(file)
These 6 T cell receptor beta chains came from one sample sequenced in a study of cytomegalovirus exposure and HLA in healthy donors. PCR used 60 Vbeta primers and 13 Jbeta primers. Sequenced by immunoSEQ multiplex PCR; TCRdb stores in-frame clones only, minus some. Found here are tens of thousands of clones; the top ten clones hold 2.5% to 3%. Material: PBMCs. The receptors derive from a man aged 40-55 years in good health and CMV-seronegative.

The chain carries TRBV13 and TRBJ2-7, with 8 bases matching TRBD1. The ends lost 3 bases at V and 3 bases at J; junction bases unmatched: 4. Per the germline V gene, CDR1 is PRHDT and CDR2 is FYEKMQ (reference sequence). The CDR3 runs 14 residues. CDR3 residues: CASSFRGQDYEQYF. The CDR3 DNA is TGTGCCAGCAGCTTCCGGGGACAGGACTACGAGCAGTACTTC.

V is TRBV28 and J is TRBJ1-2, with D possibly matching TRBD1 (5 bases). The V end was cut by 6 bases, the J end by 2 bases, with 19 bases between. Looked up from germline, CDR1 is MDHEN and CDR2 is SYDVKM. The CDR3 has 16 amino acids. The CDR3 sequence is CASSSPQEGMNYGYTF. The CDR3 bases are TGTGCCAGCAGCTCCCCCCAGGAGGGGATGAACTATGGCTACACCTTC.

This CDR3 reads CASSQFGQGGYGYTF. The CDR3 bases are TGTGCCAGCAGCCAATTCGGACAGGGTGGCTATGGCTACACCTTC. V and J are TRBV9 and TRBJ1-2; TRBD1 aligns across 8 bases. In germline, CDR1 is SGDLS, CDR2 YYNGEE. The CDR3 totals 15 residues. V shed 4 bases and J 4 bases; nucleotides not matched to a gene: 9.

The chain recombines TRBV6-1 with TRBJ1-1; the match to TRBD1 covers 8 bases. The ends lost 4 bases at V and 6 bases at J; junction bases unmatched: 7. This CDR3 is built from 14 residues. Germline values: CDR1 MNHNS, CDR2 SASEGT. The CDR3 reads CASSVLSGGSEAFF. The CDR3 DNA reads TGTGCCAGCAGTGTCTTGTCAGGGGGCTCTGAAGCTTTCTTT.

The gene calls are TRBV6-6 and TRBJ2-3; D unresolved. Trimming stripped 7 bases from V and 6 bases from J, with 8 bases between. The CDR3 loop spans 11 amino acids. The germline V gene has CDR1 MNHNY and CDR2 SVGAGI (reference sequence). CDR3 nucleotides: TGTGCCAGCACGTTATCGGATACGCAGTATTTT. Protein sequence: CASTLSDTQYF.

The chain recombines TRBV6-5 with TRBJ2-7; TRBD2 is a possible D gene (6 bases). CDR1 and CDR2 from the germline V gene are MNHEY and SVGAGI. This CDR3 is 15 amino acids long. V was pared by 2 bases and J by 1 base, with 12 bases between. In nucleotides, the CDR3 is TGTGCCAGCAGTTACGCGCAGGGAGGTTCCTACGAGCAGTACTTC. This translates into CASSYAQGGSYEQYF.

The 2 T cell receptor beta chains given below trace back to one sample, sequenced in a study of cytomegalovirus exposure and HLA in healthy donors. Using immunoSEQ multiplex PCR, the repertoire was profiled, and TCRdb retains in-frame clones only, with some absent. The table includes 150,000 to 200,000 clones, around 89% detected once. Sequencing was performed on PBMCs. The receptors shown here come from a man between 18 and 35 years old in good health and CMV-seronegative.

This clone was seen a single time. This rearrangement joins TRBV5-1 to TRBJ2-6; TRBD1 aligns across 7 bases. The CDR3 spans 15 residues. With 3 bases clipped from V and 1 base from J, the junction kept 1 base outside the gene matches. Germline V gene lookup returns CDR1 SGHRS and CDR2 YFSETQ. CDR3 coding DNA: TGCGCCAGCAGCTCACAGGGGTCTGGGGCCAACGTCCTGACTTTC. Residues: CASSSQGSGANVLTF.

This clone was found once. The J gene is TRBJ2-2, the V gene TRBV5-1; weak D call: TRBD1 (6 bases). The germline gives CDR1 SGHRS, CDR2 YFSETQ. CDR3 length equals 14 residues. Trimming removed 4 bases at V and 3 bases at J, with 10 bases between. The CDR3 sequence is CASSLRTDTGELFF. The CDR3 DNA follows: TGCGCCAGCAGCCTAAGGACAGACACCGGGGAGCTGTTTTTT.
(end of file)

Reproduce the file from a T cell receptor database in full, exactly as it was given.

These 6 T cell receptor beta chains came from one sample sequenced in a study of cytomegalovirus exposure and HLA in healthy donors. PCR used 60 Vbeta primers and 13 Jbeta primers. Sequenced by immunoSEQ multiplex PCR; TCRdb stores in-frame clones only, minus some. Found here are tens of thousands of clones; the top ten clones hold 2.5% to 3%. Material: PBMCs. The receptors derive from a man aged 40-55 years in good health and CMV-seronegative.

The chain carries TRBV13 and TRBJ2-7, with 8 bases matching TRBD1. The ends lost 3 bases at V and 3 bases at J; junction bases unmatched: 4. Per the germline V gene, CDR1 is PRHDT and CDR2 is FYEKMQ (reference sequence). The CDR3 runs 14 residues. CDR3 residues: CASSFRGQDYEQYF. The CDR3 DNA is TGTGCCAGCAGCTTCCGGGGACAGGACTACGAGCAGTACTTC.

V is TRBV28 and J is TRBJ1-2, with D possibly matching TRBD1 (5 bases). The V end was cut by 6 bases, the J end by 2 bases, with 19 bases between. Looked up from germline, CDR1 is MDHEN and CDR2 is SYDVKM. The CDR3 has 16 amino acids. The CDR3 sequence is CASSSPQEGMNYGYTF. The CDR3 bases are TGTGCCAGCAGCTCCCCCCAGGAGGGGATGAACTATGGCTACACCTTC.

This CDR3 reads CASSQFGQGGYGYTF. The CDR3 bases are TGTGCCAGCAGCCAATTCGGACAGGGTGGCTATGGCTACACCTTC. V and J are TRBV9 and TRBJ1-2; TRBD1 aligns across 8 bases. In germline, CDR1 is SGDLS, CDR2 YYNGEE. The CDR3 totals 15 residues. V shed 4 bases and J 4 bases; nucleotides not matched to a gene: 9.

The chain recombines TRBV6-1 with TRBJ1-1; the match to TRBD1 covers 8 bases. The ends lost 4 bases at V and 6 bases at J; junction bases unmatched: 7. This CDR3 is built from 14 residues. Germline values: CDR1 MNHNS, CDR2 SASEGT. The CDR3 reads CASSVLSGGSEAFF. The CDR3 DNA reads TGTGCCAGCAGTGTCTTGTCAGGGGGCTCTGAAGCTTTCTTT.

The gene calls are TRBV6-6 and TRBJ2-3; D unresolved. Trimming stripped 7 bases from V and 6 bases from J, with 8 bases between. The CDR3 loop spans 11 amino acids. The germline V gene has CDR1 MNHNY and CDR2 SVGAGI (reference sequence). CDR3 nucleotides: TGTGCCAGCACGTTATCGGATACGCAGTATTTT. Protein sequence: CASTLSDTQYF.

The chain recombines TRBV6-5 with TRBJ2-7; TRBD2 is a possible D gene (6 bases). CDR1 and CDR2 from the germline V gene are MNHEY and SVGAGI. This CDR3 is 15 amino acids long. V was pared by 2 bases and J by 1 base, with 12 bases between. In nucleotides, the CDR3 is TGTGCCAGCAGTTACGCGCAGGGAGGTTCCTACGAGCAGTACTTC. This translates into CASSYAQGGSYEQYF.

The 2 T cell receptor beta chains given below trace back to one sample, sequenced in a study of cytomegalovirus exposure and HLA in healthy donors. Using immunoSEQ multiplex PCR, the repertoire was profiled, and TCRdb retains in-frame clones only, with some absent. The table includes 150,000 to 200,000 clones, around 89% detected once. Sequencing was performed on PBMCs. The receptors shown here come from a man between 18 and 35 years old in good health and CMV-seronegative.

This clone was seen a single time. This rearrangement joins TRBV5-1 to TRBJ2-6; TRBD1 aligns across 7 bases. The CDR3 spans 15 residues. With 3 bases clipped from V and 1 base from J, the junction kept 1 base outside the gene matches. Germline V gene lookup returns CDR1 SGHRS and CDR2 YFSETQ. CDR3 coding DNA: TGCGCCAGCAGCTCACAGGGGTCTGGGGCCAACGTCCTGACTTTC. Residues: CASSSQGSGANVLTF.

This clone was found once. The J gene is TRBJ2-2, the V gene TRBV5-1; weak D call: TRBD1 (6 bases). The germline gives CDR1 SGHRS, CDR2 YFSETQ. CDR3 length equals 14 residues. Trimming removed 4 bases at V and 3 bases at J, with 10 bases between. The CDR3 sequence is CASSLRTDTGELFF. The CDR3 DNA follows: TGCGCCAGCAGCCTAAGGACAGACACCGGGGAGCTGTTTTTT.